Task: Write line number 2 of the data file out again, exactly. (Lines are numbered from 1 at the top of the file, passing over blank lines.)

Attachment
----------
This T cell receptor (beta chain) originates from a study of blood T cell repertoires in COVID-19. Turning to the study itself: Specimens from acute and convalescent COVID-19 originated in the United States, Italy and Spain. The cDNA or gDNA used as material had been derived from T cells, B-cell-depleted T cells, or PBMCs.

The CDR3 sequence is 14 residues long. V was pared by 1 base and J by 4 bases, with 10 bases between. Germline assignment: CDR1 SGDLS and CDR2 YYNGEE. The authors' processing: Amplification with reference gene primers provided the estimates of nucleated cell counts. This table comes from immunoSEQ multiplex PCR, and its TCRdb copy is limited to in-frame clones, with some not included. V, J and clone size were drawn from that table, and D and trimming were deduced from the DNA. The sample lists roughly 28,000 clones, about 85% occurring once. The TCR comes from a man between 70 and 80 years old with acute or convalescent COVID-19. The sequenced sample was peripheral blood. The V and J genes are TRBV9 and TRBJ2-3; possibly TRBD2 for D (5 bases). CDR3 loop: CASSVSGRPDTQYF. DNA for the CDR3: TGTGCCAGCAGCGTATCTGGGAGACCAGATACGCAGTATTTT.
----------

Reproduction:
The CDR3 sequence is 14 residues long. V was pared by 1 base and J by 4 bases, with 10 bases between. Germline assignment: CDR1 SGDLS and CDR2 YYNGEE. The authors' processing: Amplification with reference gene primers provided the estimates of nucleated cell counts. This table comes from immunoSEQ multiplex PCR, and its TCRdb copy is limited to in-frame clones, with some not included. V, J and clone size were drawn from that table, and D and trimming were deduced from the DNA. The sample lists roughly 28,000 clones, about 85% occurring once. The TCR comes from a man between 70 and 80 years old with acute or convalescent COVID-19. The sequenced sample was peripheral blood. The V and J genes are TRBV9 and TRBJ2-3; possibly TRBD2 for D (5 bases). CDR3 loop: CASSVSGRPDTQYF. DNA for the CDR3: TGTGCCAGCAGCGTATCTGGGAGACCAGATACGCAGTATTTT.